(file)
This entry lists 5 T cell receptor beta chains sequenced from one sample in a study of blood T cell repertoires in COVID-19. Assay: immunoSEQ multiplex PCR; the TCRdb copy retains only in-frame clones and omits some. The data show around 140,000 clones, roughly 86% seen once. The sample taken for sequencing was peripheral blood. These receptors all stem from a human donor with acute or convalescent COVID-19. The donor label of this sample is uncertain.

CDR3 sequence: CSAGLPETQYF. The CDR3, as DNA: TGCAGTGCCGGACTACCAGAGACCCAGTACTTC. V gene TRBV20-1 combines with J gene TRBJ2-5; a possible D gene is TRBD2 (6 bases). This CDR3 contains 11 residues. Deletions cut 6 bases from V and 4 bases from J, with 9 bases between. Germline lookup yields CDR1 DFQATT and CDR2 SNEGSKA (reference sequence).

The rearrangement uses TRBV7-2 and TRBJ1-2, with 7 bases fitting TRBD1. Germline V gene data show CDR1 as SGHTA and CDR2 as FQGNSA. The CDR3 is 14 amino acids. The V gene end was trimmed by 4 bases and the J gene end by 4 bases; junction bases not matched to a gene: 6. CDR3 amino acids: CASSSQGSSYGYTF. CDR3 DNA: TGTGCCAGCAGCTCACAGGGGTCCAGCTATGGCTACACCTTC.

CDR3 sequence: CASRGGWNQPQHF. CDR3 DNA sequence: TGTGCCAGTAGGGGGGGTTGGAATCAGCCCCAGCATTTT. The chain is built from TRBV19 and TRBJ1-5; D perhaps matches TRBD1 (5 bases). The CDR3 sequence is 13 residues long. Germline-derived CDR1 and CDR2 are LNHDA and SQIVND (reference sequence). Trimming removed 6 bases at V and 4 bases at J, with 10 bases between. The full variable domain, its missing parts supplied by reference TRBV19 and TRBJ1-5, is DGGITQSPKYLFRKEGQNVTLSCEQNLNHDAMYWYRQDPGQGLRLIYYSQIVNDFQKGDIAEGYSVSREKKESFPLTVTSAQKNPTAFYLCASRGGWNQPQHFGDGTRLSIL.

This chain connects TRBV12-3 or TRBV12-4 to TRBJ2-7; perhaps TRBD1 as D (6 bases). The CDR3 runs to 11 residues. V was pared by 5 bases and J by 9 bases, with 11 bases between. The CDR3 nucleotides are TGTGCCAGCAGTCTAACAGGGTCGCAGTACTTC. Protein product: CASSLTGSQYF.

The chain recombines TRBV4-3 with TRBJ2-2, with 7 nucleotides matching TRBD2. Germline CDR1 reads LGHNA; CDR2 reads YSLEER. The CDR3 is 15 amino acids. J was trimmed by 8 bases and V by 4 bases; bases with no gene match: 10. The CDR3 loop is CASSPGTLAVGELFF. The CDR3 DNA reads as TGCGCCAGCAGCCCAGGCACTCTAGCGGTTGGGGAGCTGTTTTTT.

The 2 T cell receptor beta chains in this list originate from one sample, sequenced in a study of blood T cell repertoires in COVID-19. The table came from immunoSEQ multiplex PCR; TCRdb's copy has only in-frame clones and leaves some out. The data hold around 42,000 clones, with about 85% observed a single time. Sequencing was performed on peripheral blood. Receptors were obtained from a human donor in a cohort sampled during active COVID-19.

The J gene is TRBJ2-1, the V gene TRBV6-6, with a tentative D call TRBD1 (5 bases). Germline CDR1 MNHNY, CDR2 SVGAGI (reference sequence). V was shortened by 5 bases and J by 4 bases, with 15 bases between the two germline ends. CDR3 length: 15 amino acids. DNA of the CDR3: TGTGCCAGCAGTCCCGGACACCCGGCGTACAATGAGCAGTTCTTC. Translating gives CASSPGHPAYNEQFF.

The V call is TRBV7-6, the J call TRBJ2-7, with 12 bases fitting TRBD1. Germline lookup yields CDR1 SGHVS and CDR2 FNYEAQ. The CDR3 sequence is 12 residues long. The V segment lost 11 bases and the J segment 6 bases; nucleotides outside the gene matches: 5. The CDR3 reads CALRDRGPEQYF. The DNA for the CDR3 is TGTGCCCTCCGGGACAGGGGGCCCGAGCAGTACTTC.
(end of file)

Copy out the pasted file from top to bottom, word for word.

This entry lists 5 T cell receptor beta chains sequenced from one sample in a study of blood T cell repertoires in COVID-19. Assay: immunoSEQ multiplex PCR; the TCRdb copy retains only in-frame clones and omits some. The data show around 140,000 clones, roughly 86% seen once. The sample taken for sequencing was peripheral blood. These receptors all stem from a human donor with acute or convalescent COVID-19. The donor label of this sample is uncertain.

CDR3 sequence: CSAGLPETQYF. The CDR3, as DNA: TGCAGTGCCGGACTACCAGAGACCCAGTACTTC. V gene TRBV20-1 combines with J gene TRBJ2-5; a possible D gene is TRBD2 (6 bases). This CDR3 contains 11 residues. Deletions cut 6 bases from V and 4 bases from J, with 9 bases between. Germline lookup yields CDR1 DFQATT and CDR2 SNEGSKA (reference sequence).

The rearrangement uses TRBV7-2 and TRBJ1-2, with 7 bases fitting TRBD1. Germline V gene data show CDR1 as SGHTA and CDR2 as FQGNSA. The CDR3 is 14 amino acids. The V gene end was trimmed by 4 bases and the J gene end by 4 bases; junction bases not matched to a gene: 6. CDR3 amino acids: CASSSQGSSYGYTF. CDR3 DNA: TGTGCCAGCAGCTCACAGGGGTCCAGCTATGGCTACACCTTC.

CDR3 sequence: CASRGGWNQPQHF. CDR3 DNA sequence: TGTGCCAGTAGGGGGGGTTGGAATCAGCCCCAGCATTTT. The chain is built from TRBV19 and TRBJ1-5; D perhaps matches TRBD1 (5 bases). The CDR3 sequence is 13 residues long. Germline-derived CDR1 and CDR2 are LNHDA and SQIVND (reference sequence). Trimming removed 6 bases at V and 4 bases at J, with 10 bases between. The full variable domain, its missing parts supplied by reference TRBV19 and TRBJ1-5, is DGGITQSPKYLFRKEGQNVTLSCEQNLNHDAMYWYRQDPGQGLRLIYYSQIVNDFQKGDIAEGYSVSREKKESFPLTVTSAQKNPTAFYLCASRGGWNQPQHFGDGTRLSIL.

This chain connects TRBV12-3 or TRBV12-4 to TRBJ2-7; perhaps TRBD1 as D (6 bases). The CDR3 runs to 11 residues. V was pared by 5 bases and J by 9 bases, with 11 bases between. The CDR3 nucleotides are TGTGCCAGCAGTCTAACAGGGTCGCAGTACTTC. Protein product: CASSLTGSQYF.

The chain recombines TRBV4-3 with TRBJ2-2, with 7 nucleotides matching TRBD2. Germline CDR1 reads LGHNA; CDR2 reads YSLEER. The CDR3 is 15 amino acids. J was trimmed by 8 bases and V by 4 bases; bases with no gene match: 10. The CDR3 loop is CASSPGTLAVGELFF. The CDR3 DNA reads as TGCGCCAGCAGCCCAGGCACTCTAGCGGTTGGGGAGCTGTTTTTT.

The 2 T cell receptor beta chains in this list originate from one sample, sequenced in a study of blood T cell repertoires in COVID-19. The table came from immunoSEQ multiplex PCR; TCRdb's copy has only in-frame clones and leaves some out. The data hold around 42,000 clones, with about 85% observed a single time. Sequencing was performed on peripheral blood. Receptors were obtained from a human donor in a cohort sampled during active COVID-19.

The J gene is TRBJ2-1, the V gene TRBV6-6, with a tentative D call TRBD1 (5 bases). Germline CDR1 MNHNY, CDR2 SVGAGI (reference sequence). V was shortened by 5 bases and J by 4 bases, with 15 bases between the two germline ends. CDR3 length: 15 amino acids. DNA of the CDR3: TGTGCCAGCAGTCCCGGACACCCGGCGTACAATGAGCAGTTCTTC. Translating gives CASSPGHPAYNEQFF.

The V call is TRBV7-6, the J call TRBJ2-7, with 12 bases fitting TRBD1. Germline lookup yields CDR1 SGHVS and CDR2 FNYEAQ. The CDR3 sequence is 12 residues long. The V segment lost 11 bases and the J segment 6 bases; nucleotides outside the gene matches: 5. The CDR3 reads CALRDRGPEQYF. The DNA for the CDR3 is TGTGCCCTCCGGGACAGGGGGCCCGAGCAGTACTTC.